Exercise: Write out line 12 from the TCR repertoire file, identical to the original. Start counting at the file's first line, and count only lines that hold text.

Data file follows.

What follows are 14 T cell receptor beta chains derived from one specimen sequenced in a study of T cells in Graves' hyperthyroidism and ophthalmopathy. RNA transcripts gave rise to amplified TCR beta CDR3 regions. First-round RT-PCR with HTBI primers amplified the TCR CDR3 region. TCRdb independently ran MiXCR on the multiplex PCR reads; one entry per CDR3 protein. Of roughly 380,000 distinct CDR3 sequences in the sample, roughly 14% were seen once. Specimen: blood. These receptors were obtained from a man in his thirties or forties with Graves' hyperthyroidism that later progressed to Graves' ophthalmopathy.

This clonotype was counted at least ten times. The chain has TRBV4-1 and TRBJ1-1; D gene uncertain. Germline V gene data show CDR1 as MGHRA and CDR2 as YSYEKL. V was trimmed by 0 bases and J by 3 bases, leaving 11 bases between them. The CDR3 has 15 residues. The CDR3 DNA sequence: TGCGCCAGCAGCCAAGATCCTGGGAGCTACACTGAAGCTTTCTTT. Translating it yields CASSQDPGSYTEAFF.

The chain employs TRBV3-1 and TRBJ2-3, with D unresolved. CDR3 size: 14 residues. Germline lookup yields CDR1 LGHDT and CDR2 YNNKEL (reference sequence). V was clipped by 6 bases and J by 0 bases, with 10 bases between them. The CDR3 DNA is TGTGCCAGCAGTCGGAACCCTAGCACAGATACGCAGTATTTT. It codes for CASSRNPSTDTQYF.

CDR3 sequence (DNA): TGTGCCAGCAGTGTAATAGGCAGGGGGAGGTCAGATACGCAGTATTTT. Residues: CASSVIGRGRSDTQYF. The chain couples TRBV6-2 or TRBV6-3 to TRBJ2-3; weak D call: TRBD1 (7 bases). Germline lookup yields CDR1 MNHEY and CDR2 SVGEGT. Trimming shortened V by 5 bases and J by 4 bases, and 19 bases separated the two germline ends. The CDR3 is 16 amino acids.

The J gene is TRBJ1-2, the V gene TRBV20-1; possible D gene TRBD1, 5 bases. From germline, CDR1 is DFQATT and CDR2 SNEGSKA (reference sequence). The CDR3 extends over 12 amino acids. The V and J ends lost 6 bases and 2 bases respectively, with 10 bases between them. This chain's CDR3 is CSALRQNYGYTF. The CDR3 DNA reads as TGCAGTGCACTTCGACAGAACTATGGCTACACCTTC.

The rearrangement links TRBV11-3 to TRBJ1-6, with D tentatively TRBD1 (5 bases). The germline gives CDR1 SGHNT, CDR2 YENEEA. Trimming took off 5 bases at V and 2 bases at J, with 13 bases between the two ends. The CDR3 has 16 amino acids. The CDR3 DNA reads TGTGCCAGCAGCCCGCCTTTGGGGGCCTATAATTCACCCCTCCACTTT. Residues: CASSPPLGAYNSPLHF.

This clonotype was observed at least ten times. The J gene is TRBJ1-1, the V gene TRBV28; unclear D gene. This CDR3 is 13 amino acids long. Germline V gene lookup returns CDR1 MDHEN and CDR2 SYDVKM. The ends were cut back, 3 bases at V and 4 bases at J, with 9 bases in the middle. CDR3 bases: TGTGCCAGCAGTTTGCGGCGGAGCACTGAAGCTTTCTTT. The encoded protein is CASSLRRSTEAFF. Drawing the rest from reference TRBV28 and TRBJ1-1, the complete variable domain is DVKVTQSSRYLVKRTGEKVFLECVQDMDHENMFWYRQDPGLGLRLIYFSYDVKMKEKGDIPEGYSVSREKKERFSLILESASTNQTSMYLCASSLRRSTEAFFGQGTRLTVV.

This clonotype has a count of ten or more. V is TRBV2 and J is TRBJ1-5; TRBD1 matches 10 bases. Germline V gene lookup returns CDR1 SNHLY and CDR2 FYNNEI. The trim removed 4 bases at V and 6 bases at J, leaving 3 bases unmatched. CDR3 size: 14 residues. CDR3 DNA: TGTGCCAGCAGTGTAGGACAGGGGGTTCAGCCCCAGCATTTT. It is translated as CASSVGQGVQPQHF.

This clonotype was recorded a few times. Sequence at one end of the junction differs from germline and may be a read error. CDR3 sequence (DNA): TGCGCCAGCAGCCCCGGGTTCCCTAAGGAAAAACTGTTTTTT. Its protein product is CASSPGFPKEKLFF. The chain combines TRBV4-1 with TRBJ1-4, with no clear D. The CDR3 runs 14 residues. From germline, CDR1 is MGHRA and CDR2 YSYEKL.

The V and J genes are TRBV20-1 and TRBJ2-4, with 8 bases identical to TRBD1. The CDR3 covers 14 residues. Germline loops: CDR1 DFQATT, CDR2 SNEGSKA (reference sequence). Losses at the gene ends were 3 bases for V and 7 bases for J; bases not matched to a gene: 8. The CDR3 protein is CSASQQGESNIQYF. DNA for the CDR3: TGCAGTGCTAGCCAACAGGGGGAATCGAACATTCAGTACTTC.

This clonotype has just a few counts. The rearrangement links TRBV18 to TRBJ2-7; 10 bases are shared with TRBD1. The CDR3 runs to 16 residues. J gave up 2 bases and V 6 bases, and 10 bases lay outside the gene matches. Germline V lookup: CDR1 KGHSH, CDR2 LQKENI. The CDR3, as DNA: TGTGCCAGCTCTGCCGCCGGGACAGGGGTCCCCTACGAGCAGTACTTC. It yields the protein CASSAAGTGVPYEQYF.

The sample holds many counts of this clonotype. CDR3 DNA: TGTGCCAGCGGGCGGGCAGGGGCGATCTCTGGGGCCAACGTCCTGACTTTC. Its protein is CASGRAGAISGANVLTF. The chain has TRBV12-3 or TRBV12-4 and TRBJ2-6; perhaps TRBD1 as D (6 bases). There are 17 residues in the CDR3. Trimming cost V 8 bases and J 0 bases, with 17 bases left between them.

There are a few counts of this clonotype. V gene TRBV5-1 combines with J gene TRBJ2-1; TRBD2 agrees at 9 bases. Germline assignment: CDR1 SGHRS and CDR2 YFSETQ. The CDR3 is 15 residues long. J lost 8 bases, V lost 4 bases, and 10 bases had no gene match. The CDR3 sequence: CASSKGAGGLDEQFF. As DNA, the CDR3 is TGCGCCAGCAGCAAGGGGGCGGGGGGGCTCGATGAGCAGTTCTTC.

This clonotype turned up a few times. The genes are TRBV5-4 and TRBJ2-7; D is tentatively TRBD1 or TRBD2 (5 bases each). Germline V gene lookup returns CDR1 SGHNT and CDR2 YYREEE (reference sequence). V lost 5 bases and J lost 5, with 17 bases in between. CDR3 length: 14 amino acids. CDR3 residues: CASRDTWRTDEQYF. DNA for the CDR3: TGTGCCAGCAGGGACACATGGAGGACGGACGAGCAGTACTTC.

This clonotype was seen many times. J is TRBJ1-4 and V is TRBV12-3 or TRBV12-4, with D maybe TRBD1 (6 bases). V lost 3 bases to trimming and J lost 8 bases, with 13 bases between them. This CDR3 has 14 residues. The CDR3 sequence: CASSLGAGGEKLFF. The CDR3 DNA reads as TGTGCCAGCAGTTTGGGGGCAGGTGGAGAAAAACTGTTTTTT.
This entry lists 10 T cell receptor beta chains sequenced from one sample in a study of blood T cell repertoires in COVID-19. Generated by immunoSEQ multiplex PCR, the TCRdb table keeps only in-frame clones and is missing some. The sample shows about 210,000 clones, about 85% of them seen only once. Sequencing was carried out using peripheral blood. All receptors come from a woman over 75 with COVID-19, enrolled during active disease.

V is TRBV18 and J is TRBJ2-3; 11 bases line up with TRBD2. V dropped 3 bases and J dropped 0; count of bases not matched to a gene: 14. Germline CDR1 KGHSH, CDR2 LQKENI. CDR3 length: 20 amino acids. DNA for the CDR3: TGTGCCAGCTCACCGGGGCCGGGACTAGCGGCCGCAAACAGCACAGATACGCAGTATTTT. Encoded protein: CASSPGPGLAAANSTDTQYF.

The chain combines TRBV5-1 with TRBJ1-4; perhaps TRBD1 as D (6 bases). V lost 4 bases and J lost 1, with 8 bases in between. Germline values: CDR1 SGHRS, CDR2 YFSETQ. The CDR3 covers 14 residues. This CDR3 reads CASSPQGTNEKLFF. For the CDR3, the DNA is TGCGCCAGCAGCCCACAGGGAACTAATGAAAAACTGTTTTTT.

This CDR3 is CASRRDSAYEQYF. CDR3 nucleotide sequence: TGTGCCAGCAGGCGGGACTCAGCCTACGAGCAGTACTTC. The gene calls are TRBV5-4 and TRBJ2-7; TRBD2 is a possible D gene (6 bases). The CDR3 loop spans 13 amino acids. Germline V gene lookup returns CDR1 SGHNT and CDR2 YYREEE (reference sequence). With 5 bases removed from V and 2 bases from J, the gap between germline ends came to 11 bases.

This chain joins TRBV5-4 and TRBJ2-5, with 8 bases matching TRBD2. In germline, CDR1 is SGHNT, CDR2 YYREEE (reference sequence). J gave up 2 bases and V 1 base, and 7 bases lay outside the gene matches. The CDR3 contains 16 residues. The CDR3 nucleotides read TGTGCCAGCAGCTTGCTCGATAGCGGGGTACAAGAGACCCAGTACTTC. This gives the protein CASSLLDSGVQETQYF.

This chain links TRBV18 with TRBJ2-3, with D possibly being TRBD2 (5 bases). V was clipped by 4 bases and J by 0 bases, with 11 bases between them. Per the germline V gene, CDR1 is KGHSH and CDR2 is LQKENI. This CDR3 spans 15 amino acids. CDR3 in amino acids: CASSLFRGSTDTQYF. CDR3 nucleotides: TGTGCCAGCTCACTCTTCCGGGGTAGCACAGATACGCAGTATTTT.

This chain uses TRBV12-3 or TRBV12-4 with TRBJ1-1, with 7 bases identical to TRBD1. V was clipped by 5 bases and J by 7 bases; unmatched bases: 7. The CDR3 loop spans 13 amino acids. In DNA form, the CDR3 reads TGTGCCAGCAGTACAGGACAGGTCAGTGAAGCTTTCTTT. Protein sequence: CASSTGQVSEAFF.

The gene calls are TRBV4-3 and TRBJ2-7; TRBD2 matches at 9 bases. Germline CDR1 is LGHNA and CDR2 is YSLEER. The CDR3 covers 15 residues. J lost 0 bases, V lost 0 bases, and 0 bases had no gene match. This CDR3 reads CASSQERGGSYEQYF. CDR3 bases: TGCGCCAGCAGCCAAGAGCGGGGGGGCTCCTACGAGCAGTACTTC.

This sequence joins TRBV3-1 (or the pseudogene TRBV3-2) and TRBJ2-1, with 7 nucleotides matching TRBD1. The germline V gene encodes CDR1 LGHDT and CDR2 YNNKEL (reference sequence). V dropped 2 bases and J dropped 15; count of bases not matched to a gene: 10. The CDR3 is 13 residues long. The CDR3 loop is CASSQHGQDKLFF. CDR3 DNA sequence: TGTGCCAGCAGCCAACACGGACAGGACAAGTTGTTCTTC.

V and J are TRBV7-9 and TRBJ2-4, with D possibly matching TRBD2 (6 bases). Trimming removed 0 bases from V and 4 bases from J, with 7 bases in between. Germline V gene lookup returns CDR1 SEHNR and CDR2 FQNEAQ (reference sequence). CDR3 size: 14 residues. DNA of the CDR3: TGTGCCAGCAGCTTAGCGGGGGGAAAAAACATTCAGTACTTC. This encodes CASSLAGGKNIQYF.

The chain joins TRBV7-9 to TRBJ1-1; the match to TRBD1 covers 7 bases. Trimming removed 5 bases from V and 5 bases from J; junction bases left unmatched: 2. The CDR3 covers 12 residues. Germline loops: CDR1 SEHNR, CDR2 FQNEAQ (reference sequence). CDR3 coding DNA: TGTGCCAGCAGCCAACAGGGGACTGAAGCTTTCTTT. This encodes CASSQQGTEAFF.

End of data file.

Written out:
The sample holds many counts of this clonotype. CDR3 DNA: TGTGCCAGCGGGCGGGCAGGGGCGATCTCTGGGGCCAACGTCCTGACTTTC. Its protein is CASGRAGAISGANVLTF. The chain has TRBV12-3 or TRBV12-4 and TRBJ2-6; perhaps TRBD1 as D (6 bases). There are 17 residues in the CDR3. Trimming cost V 8 bases and J 0 bases, with 17 bases left between them.